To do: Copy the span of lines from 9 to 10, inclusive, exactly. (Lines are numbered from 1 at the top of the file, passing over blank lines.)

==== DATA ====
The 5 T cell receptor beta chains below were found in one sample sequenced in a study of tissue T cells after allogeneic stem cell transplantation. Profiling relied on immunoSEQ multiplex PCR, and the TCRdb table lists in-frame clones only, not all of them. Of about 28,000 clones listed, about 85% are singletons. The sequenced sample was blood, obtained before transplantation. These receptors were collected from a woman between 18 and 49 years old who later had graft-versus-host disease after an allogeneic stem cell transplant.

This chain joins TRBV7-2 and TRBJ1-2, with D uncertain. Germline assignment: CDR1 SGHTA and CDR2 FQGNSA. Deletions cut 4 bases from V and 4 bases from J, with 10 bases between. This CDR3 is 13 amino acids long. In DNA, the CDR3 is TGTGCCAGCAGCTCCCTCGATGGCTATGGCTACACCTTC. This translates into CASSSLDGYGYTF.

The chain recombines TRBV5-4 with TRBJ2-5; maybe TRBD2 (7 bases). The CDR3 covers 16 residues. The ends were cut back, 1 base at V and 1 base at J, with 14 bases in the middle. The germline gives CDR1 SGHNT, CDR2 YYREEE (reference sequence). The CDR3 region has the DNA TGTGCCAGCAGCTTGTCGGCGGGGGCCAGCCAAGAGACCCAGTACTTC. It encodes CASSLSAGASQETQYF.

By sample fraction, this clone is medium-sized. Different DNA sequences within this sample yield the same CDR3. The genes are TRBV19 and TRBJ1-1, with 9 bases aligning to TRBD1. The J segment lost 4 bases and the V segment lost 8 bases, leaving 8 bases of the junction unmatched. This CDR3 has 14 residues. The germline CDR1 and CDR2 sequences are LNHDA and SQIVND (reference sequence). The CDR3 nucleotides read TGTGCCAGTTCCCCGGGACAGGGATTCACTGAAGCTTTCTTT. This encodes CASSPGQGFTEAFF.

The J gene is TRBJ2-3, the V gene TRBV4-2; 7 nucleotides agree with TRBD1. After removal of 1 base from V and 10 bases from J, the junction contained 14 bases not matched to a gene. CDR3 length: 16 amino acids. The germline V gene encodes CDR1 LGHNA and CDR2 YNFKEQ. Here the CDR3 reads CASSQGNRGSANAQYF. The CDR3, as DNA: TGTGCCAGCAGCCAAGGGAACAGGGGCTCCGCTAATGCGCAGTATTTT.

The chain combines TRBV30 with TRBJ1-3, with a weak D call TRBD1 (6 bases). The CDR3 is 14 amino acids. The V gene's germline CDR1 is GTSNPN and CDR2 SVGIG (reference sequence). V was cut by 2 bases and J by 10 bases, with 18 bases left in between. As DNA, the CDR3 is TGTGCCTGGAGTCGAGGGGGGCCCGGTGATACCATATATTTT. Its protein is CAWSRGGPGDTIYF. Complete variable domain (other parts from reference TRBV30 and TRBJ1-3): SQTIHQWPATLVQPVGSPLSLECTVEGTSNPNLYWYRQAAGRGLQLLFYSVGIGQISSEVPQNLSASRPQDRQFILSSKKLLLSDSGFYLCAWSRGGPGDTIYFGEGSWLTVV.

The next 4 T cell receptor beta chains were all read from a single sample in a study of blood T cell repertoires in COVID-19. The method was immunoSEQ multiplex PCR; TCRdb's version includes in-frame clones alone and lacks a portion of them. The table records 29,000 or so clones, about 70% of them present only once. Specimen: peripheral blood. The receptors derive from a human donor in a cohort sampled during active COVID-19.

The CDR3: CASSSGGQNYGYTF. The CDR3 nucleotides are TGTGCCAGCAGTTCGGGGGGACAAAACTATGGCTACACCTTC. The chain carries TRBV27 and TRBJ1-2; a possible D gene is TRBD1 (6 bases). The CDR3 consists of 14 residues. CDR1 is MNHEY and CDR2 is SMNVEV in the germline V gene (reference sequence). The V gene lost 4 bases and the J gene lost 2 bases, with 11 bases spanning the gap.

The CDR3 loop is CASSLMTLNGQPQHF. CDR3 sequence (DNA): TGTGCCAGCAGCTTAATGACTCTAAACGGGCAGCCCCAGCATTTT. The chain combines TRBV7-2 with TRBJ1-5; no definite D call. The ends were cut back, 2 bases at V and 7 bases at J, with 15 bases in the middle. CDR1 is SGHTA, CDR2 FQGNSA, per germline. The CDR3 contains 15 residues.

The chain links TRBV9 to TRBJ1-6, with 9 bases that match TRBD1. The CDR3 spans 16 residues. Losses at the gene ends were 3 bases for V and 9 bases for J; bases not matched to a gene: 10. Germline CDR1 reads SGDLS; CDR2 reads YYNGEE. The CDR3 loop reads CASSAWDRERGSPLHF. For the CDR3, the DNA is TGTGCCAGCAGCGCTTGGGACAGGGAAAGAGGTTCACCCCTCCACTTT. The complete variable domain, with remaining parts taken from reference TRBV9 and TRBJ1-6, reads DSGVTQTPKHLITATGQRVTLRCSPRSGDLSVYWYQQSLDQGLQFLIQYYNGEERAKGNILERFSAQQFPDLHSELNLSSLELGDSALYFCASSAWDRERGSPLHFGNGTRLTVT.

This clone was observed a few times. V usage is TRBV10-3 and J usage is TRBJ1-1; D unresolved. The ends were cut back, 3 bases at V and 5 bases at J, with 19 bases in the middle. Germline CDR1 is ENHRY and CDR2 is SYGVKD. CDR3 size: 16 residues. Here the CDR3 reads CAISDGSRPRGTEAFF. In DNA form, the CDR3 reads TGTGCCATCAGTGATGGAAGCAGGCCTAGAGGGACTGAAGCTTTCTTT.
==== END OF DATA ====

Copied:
The CDR3 loop is CASSLMTLNGQPQHF. CDR3 sequence (DNA): TGTGCCAGCAGCTTAATGACTCTAAACGGGCAGCCCCAGCATTTT. The chain combines TRBV7-2 with TRBJ1-5; no definite D call. The ends were cut back, 2 bases at V and 7 bases at J, with 15 bases in the middle. CDR1 is SGHTA, CDR2 FQGNSA, per germline. The CDR3 contains 15 residues.

The chain links TRBV9 to TRBJ1-6, with 9 bases that match TRBD1. The CDR3 spans 16 residues. Losses at the gene ends were 3 bases for V and 9 bases for J; bases not matched to a gene: 10. Germline CDR1 reads SGDLS; CDR2 reads YYNGEE. The CDR3 loop reads CASSAWDRERGSPLHF. For the CDR3, the DNA is TGTGCCAGCAGCGCTTGGGACAGGGAAAGAGGTTCACCCCTCCACTTT. The complete variable domain, with remaining parts taken from reference TRBV9 and TRBJ1-6, reads DSGVTQTPKHLITATGQRVTLRCSPRSGDLSVYWYQQSLDQGLQFLIQYYNGEERAKGNILERFSAQQFPDLHSELNLSSLELGDSALYFCASSAWDRERGSPLHFGNGTRLTVT.